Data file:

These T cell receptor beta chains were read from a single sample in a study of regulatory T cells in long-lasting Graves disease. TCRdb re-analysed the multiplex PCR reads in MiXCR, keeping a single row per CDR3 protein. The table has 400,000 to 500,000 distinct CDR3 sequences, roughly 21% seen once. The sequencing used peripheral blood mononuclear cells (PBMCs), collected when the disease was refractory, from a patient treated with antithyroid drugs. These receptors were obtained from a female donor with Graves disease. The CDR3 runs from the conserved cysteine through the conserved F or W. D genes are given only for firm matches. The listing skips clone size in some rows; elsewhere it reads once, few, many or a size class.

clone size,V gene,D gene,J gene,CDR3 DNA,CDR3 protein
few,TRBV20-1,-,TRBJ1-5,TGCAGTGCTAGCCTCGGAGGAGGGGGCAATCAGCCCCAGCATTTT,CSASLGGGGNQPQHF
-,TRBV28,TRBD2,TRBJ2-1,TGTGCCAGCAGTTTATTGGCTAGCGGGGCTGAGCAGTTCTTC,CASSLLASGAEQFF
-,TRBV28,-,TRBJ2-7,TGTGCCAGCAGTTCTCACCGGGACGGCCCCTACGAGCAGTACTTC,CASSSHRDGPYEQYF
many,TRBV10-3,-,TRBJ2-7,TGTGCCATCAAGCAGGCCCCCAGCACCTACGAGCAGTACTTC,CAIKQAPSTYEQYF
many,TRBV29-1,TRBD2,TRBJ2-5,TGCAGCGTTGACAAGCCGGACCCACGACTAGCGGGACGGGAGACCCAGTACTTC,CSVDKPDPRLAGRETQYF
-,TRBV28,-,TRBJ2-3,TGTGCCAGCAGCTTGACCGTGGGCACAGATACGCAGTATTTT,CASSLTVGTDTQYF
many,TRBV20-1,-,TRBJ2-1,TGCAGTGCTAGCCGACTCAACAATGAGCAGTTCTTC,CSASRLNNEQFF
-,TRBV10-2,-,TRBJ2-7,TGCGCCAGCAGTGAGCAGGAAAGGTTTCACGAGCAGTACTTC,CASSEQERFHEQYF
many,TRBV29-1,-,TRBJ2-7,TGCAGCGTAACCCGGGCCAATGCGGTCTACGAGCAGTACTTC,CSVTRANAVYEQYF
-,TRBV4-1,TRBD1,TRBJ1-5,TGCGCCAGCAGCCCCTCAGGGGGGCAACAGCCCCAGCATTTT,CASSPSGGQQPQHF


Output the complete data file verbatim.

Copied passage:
These T cell receptor beta chains were read from a single sample in a study of regulatory T cells in long-lasting Graves disease. TCRdb re-analysed the multiplex PCR reads in MiXCR, keeping a single row per CDR3 protein. The table has 400,000 to 500,000 distinct CDR3 sequences, roughly 21% seen once. The sequencing used peripheral blood mononuclear cells (PBMCs), collected when the disease was refractory, from a patient treated with antithyroid drugs. These receptors were obtained from a female donor with Graves disease. The CDR3 runs from the conserved cysteine through the conserved F or W. D genes are given only for firm matches. The listing skips clone size in some rows; elsewhere it reads once, few, many or a size class.

clone size,V gene,D gene,J gene,CDR3 DNA,CDR3 protein
few,TRBV20-1,-,TRBJ1-5,TGCAGTGCTAGCCTCGGAGGAGGGGGCAATCAGCCCCAGCATTTT,CSASLGGGGNQPQHF
-,TRBV28,TRBD2,TRBJ2-1,TGTGCCAGCAGTTTATTGGCTAGCGGGGCTGAGCAGTTCTTC,CASSLLASGAEQFF
-,TRBV28,-,TRBJ2-7,TGTGCCAGCAGTTCTCACCGGGACGGCCCCTACGAGCAGTACTTC,CASSSHRDGPYEQYF
many,TRBV10-3,-,TRBJ2-7,TGTGCCATCAAGCAGGCCCCCAGCACCTACGAGCAGTACTTC,CAIKQAPSTYEQYF
many,TRBV29-1,TRBD2,TRBJ2-5,TGCAGCGTTGACAAGCCGGACCCACGACTAGCGGGACGGGAGACCCAGTACTTC,CSVDKPDPRLAGRETQYF
-,TRBV28,-,TRBJ2-3,TGTGCCAGCAGCTTGACCGTGGGCACAGATACGCAGTATTTT,CASSLTVGTDTQYF
many,TRBV20-1,-,TRBJ2-1,TGCAGTGCTAGCCGACTCAACAATGAGCAGTTCTTC,CSASRLNNEQFF
-,TRBV10-2,-,TRBJ2-7,TGCGCCAGCAGTGAGCAGGAAAGGTTTCACGAGCAGTACTTC,CASSEQERFHEQYF
many,TRBV29-1,-,TRBJ2-7,TGCAGCGTAACCCGGGCCAATGCGGTCTACGAGCAGTACTTC,CSVTRANAVYEQYF
-,TRBV4-1,TRBD1,TRBJ1-5,TGCGCCAGCAGCCCCTCAGGGGGGCAACAGCCCCAGCATTTT,CASSPSGGQQPQHF